This is a full-scale attack on the NHS, the junior doctor contract is just the start

Let’s be crystal clear (something the Secretary of State for Health has been consistent in failing to do), the junior doctors’ contract dispute is about much more than the terms and conditions for junior doctors.

My name is Dr James Plumb; I am a junior doctor (I cringe a bit at the term ‘junior’) currently in my 10th year as an anaesthetic and intensive care doctor. That’s 5 years of medical school and 9 years of the best postgraduate training in the world. I have 2 degrees and have passed 3 sets of postgraduate examination (all paid for personally). I qualified in 2006 and was lucky enough to be in the last year of junior doctors to get free hospital accommodation, a right of passage taken away effectively resulting in an overnight pay cut of around £6000 for first year doctors.

So when I was informed recently that I would be paid a lot less for working a lot more unsociable hours I was naturally infuriated. When I found out that the proposed changes would actually put patients at risk and would jeopardise the quality of medical training, and discourage academics and part-time trainees I was livid.

What has happened over the last 3 months has been unprecedented. It has highlighted the gradual, perhaps subtle erosion of what it means to be a doctor. The entire fabric of who we are and how we work has changed for the worse in the short time I have been qualified. For the first time I told this year’s work experience students not to bother applying. This government has literally put us on our knees. We are over worked, tired, demoralised and angry.

The unity however has been staggering with 99.4% of us voting for industrial action, even though we’re hardly a group of ‘militant doctors’ as the Secretary of State has so charmingly referred to us.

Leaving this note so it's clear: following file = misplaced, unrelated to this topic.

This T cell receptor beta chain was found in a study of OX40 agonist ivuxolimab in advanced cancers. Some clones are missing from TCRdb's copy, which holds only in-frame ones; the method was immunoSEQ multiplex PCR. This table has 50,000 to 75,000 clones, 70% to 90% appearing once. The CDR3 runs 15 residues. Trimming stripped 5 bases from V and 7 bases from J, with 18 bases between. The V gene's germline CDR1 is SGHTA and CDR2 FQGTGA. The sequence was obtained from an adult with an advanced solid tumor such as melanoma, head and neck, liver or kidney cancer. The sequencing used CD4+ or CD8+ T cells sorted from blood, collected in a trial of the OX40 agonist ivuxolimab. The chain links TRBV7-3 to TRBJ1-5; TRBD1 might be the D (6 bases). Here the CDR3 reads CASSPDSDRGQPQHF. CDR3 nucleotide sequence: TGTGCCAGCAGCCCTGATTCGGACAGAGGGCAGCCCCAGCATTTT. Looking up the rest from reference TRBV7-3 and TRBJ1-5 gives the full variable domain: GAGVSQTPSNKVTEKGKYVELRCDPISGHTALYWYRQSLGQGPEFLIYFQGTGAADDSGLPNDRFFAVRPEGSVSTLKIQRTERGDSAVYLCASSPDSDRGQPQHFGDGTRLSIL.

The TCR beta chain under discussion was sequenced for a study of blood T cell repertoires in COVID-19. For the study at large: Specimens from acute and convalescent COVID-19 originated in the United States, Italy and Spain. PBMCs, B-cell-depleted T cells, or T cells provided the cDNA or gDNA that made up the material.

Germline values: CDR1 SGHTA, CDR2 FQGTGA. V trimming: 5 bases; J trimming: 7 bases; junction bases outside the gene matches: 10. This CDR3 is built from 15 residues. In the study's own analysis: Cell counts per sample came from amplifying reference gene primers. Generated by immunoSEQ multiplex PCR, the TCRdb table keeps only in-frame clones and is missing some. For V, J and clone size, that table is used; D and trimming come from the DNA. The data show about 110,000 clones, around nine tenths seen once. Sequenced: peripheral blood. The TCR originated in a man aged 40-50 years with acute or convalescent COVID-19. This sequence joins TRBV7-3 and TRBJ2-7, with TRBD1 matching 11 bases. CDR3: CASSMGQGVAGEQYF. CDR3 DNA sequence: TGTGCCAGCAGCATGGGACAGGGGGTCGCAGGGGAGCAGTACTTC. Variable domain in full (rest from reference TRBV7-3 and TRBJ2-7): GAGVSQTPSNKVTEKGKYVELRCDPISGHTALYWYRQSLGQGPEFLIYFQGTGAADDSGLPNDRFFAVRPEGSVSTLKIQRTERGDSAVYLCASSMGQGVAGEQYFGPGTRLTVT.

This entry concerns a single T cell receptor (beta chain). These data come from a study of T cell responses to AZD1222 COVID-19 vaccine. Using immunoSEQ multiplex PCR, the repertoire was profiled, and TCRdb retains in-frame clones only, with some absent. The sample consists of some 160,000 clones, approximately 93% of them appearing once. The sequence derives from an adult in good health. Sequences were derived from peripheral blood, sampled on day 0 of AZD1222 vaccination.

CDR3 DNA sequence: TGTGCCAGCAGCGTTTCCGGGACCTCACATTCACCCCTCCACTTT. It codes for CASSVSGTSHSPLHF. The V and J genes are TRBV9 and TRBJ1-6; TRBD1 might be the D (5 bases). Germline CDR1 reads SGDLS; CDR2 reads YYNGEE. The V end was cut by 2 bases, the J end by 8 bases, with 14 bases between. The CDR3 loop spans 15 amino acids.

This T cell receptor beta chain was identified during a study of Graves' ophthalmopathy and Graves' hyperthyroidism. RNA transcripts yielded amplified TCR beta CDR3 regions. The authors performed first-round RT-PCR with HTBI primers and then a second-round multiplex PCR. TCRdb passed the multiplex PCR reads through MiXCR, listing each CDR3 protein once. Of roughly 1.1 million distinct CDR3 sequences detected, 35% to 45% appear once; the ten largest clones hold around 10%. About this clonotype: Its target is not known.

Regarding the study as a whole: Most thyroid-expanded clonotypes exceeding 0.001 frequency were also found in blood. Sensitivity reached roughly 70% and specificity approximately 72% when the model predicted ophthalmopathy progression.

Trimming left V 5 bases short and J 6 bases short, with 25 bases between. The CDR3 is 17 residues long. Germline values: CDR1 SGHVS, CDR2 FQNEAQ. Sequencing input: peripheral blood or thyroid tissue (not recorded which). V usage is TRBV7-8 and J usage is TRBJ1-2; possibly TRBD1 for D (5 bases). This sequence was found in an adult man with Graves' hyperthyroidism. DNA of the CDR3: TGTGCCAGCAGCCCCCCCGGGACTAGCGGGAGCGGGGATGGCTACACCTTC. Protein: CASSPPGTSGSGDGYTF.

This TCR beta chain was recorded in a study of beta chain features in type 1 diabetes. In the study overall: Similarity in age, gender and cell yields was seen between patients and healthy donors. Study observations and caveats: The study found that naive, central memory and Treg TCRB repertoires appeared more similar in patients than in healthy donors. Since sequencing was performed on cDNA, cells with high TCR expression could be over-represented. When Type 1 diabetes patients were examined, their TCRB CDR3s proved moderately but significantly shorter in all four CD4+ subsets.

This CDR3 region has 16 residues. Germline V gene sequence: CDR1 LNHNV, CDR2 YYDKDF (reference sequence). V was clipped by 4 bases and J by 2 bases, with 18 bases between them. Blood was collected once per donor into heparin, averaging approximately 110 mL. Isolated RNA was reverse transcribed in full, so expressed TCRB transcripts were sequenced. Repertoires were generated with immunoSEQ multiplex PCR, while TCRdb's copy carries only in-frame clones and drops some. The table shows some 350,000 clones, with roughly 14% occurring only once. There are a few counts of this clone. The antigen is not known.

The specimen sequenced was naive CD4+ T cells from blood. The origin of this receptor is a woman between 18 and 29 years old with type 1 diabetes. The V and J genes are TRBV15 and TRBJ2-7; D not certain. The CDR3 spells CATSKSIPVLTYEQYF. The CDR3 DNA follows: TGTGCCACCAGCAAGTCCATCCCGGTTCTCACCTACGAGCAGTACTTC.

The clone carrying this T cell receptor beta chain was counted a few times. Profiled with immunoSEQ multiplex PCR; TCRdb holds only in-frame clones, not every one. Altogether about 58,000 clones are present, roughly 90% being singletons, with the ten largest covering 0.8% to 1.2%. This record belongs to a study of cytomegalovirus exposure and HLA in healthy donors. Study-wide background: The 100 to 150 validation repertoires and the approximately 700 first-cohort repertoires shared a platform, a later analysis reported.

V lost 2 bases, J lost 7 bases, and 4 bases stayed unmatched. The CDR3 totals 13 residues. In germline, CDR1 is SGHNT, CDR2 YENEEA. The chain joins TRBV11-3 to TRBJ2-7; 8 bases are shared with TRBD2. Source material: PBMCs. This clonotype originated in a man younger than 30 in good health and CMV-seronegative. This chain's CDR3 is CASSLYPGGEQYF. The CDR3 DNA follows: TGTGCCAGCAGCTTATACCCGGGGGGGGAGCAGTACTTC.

Mr Hunt has dressed this contract dispute up as an attempt to improve care at the weekends due to the so called ‘weekend effect’. The mixed up thinking and lack of understanding of medical research here is grotesque, out of interest the paper he refers to actually says that you’re less likely to die at the weekend! It looked at the rates of death at 30 days if admitted on a Friday-Monday compared to a Tuesday-Thursday.

So let’s look at some cold hard facts.
•The NHS is in crisis, recruitment to acute medical specialities it at is lowest for years. Half of A&E training posts remain unfilled.
•There has been an exodus of skilled junior doctors, which is set to rise.
•Spending on health as a percentage of GDP is actually falling.
•Despite this the Commonwealth Fund study found that the UK ranked 1st (yes 1st) on markers of quality, efficiency, equity. Interestingly the USA ranked last, and Mr Hunt wants to move to a system more like theirs.
•Mr Hunt says that he will reduce the maximum number of hours that junior doctors can work. Yet the proposed contract would remove the financial penalties in place for trusts that rota doctors for more hours than they are contracted to work. Hunt wants to remove the safeguards – akin to reducing the speed limit but then removing the speed cameras and telling the police to turn a blind eye.
•He says that he is giving us a pay rise of 11%, although whilst basic pay will increase under his proposals, overall pay will dramatically reduce due to cuts to unsocial hours payments.

So let’s be clear – Mr Hunt is threatening to impose an unfair and unsafe contract on junior doctors.

Five years of an unprecedented funding squeeze has left the future of the NHS in the balance. As we saw with colleagues in nursing, midwifery, radiography, ambulances and other parts of the service last year, the Health Secretary has a blatant disregard for NHS staff, imposing pay freezes and changes to conditions in order to squeeze more for less out of an increasingly under-valued workforce. The attack on the junior doctors contract is the latest manifestation of this. We need a fair deal for all NHS staff.

25 Nov 2015 – 07:59 by WDNF
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